"There is a forgotten, nay almost forbidden word,
which means more to me than any other.
That word is ENGLAND." - Sir Winston Churchill
Thursday, February 18, 2016
Reveller and pals plotted to celebrate Muslim holy festival with ecstasy, cocaine and cannabis
A plot to stock up on club drugs for Eid was foiled when police raided a reveller’s hotel room at a city centre hotel.
Hamza Farooq and pals planned to celebrate the Muslim holy festival with ecstasy, cocaine and cannabis.
But former Stockport College student Farooq ended up spending the festivities under arrest, after officers looking for his suspected dealer raided the scene of the drop-off.
A Manchester Crown Court sentencing hearing was told that officers did not actually find their target when they went to room 429 at Sacha’s Hotel, Tib Street, Manchester in September last year. But they noticed a strong smell of cannabis, and found Farooq in the room in possession of around £1,000 worth of drugs.
The haul included three snapbags of cocaine, 12 bags of MDMA and 21 snapbags of cannabis, prosecutor Philip Dobson said.
Farooq, of Longden Road, Levenshulme, later admitted possessing the drugs with intent to supply, saying he had agreed to pick up for his circle of friends.
At the 20-year-old’s crown court sentencing hearing, David Bentley, defending, said: “He’s thoroughly ashamed. He had volunteered to assist the group celebrations, they were due to meet in the city centre to celebrate the Eid festival, that was the plan that night.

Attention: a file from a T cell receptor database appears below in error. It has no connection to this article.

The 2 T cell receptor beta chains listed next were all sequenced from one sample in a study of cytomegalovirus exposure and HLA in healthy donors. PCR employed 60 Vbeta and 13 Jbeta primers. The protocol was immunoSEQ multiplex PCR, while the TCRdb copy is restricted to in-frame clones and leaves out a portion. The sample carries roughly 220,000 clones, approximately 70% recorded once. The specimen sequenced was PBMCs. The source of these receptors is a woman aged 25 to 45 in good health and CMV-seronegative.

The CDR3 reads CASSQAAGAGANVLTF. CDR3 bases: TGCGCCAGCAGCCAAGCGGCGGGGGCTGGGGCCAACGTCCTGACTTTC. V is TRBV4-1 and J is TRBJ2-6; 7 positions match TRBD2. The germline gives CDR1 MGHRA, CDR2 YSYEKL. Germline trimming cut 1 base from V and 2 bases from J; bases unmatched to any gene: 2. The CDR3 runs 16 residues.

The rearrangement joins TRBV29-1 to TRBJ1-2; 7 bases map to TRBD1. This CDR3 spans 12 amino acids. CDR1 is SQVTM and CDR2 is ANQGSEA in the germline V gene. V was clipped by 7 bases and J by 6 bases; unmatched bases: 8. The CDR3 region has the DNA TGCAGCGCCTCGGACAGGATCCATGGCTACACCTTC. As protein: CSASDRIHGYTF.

One of his friends had booked the hotel, it’s clear arrangements had been made to receive the drugs.
“He’s a young man with no previous convictions who became involved in a situation alien to him. He’s now in fear that there may be wider repercussions.”
Judge Andrew Blake, sentencing, challenged the idea that Farooq was ‘naive’, saying he was the group’s ‘go-to’ man for the drugs.
Mr Bentley went on: “He doesn’t fit the profile of those individuals who come before the court regularly. He’s a young man with intelligence, although that clearly failed him. He clearly hadn’t thought through the consequences.
He’s brought shame upon himself and his family. He’s lost his good name and his good character. He had sought employment in security. That now will be in jeopardy.”
Sentencing, Farooq to 12 months in jail, suspended for 18 months, with a curfew and and unpaid work requirement, Judge Blake told Farooq: “Your friends, for some reason, knew that you were the person who could fix up the drugs.
You are 20-years-old, good quaifications, a bright lad. If you go down this path all of that will be wasted.”